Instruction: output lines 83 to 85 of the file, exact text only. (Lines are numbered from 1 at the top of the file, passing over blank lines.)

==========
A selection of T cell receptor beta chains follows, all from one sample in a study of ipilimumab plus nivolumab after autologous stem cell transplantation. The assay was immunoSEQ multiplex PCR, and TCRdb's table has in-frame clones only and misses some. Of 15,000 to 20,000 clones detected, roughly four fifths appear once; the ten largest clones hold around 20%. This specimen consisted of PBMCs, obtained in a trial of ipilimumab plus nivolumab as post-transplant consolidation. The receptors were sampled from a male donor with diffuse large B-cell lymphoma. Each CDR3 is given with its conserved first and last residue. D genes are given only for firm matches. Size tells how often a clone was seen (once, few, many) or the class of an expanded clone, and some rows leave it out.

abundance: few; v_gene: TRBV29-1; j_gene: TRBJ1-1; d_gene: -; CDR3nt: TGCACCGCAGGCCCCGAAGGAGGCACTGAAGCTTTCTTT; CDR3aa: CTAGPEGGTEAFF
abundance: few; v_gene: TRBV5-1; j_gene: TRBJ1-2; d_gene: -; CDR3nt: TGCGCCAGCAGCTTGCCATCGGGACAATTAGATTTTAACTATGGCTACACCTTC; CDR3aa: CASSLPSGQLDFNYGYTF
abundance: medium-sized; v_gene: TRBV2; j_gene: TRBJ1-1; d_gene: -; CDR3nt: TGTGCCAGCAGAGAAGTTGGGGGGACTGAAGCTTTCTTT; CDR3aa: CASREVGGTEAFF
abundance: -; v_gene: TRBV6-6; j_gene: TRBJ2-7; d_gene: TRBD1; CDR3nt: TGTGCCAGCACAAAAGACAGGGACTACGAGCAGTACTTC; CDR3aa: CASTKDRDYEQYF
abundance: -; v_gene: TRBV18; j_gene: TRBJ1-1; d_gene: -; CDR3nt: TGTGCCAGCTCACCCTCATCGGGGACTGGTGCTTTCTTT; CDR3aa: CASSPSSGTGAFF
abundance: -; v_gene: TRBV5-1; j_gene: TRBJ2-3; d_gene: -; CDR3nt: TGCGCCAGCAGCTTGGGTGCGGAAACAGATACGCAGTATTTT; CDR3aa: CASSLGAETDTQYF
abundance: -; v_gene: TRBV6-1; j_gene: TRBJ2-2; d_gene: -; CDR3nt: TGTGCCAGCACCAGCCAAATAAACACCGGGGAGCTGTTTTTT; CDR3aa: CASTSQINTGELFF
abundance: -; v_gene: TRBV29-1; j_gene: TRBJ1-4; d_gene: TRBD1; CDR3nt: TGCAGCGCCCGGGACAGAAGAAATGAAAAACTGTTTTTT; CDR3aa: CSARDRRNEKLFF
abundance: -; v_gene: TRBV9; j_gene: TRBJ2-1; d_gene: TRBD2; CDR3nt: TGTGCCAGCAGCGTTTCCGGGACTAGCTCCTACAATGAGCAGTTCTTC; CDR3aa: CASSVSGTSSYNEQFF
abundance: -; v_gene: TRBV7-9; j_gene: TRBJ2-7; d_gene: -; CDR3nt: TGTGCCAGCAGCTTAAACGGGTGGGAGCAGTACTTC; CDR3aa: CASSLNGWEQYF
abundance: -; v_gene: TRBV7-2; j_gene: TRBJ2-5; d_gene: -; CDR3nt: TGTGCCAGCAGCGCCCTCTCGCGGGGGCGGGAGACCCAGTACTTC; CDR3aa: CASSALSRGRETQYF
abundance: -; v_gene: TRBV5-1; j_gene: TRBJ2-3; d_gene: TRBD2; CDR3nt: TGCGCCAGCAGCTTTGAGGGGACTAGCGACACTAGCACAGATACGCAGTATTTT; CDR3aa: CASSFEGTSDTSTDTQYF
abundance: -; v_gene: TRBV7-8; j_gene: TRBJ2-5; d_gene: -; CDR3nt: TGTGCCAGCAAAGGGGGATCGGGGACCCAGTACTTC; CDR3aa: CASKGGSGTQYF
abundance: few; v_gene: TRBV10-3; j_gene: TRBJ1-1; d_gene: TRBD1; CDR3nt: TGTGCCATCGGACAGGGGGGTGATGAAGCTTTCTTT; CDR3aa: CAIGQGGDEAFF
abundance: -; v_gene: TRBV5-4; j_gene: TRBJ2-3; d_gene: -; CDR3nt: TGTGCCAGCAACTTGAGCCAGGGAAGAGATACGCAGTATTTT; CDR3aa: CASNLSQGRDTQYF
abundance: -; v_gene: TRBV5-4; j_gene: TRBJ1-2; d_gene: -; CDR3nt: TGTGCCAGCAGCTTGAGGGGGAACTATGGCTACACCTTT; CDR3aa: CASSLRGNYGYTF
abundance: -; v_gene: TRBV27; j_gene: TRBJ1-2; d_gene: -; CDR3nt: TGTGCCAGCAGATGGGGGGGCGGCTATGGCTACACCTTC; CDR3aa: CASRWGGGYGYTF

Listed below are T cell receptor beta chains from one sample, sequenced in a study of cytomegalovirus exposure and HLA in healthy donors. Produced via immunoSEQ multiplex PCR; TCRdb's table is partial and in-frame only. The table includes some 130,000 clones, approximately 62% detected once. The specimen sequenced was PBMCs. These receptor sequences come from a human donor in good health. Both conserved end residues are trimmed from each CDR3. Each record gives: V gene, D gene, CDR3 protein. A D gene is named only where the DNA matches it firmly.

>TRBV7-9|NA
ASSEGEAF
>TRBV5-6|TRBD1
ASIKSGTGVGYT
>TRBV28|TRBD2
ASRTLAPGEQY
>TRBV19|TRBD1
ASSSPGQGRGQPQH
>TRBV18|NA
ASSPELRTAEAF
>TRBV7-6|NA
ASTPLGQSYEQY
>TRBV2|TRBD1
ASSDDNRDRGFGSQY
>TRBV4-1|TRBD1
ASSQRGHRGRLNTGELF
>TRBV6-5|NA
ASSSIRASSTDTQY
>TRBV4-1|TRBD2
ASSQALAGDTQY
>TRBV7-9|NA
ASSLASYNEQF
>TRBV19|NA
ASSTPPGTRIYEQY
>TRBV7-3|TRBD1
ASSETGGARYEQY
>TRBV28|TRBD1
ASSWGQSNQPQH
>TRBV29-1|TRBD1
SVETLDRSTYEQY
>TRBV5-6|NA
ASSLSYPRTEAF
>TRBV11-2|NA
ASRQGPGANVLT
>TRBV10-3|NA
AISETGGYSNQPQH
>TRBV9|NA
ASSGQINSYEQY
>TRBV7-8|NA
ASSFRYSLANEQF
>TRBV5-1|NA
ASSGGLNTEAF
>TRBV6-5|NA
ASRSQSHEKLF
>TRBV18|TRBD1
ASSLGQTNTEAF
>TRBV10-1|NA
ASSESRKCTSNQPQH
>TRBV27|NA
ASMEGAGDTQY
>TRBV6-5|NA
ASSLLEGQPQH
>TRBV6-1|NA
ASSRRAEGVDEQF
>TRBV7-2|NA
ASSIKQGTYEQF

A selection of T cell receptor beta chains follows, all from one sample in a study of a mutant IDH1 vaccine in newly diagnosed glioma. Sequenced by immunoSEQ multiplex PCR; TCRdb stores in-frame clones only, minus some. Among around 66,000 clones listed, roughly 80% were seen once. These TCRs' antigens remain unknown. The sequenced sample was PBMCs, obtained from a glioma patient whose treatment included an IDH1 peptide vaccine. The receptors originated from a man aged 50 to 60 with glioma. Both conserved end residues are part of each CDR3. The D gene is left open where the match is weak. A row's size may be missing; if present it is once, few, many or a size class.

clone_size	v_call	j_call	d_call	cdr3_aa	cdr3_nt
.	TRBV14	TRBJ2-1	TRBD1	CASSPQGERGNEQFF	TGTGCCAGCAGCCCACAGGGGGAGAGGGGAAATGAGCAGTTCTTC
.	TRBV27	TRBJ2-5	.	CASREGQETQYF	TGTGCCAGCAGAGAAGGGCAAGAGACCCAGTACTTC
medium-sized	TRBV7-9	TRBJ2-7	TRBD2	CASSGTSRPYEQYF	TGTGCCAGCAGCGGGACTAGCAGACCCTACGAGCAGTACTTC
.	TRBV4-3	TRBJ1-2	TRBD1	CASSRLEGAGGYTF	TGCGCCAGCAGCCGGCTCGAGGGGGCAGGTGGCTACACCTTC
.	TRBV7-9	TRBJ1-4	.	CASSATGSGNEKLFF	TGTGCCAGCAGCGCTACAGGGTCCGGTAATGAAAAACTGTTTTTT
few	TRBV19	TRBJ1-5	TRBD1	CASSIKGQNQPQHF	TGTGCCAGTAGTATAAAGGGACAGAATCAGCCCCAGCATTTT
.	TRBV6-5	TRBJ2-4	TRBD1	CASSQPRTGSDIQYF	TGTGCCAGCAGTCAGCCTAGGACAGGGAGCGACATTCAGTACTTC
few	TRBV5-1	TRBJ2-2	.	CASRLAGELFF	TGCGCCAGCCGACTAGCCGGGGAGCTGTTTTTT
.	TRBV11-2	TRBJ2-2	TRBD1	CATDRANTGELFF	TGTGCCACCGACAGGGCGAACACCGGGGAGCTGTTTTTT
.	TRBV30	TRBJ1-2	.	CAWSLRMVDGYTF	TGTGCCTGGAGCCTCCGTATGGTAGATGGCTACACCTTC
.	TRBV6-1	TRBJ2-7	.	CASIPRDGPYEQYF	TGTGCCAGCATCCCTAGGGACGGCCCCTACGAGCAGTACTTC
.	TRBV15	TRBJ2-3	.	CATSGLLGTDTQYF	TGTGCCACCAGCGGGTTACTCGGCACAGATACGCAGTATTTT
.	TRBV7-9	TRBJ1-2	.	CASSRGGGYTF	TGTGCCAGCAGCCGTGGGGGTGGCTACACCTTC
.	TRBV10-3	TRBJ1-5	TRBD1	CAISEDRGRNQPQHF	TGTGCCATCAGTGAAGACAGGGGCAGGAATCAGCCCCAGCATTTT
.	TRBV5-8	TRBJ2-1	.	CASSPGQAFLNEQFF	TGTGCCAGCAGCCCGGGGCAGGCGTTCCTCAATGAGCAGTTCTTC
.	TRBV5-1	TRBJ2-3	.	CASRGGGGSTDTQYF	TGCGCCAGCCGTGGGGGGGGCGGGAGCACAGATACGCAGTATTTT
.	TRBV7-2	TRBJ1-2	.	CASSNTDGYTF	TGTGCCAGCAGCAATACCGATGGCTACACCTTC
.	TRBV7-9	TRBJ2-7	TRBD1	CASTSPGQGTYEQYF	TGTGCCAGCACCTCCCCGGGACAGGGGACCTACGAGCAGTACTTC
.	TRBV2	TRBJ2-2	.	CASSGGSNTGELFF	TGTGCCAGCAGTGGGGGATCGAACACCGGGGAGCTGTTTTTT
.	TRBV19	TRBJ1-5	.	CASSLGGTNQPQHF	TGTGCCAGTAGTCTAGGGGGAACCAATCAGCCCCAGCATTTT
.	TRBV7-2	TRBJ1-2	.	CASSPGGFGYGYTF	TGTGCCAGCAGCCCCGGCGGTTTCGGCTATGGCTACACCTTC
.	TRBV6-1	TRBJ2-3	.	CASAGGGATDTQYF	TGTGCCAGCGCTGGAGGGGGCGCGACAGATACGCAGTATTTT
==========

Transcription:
few	TRBV19	TRBJ1-5	TRBD1	CASSIKGQNQPQHF	TGTGCCAGTAGTATAAAGGGACAGAATCAGCCCCAGCATTTT
.	TRBV6-5	TRBJ2-4	TRBD1	CASSQPRTGSDIQYF	TGTGCCAGCAGTCAGCCTAGGACAGGGAGCGACATTCAGTACTTC
few	TRBV5-1	TRBJ2-2	.	CASRLAGELFF	TGCGCCAGCCGACTAGCCGGGGAGCTGTTTTTT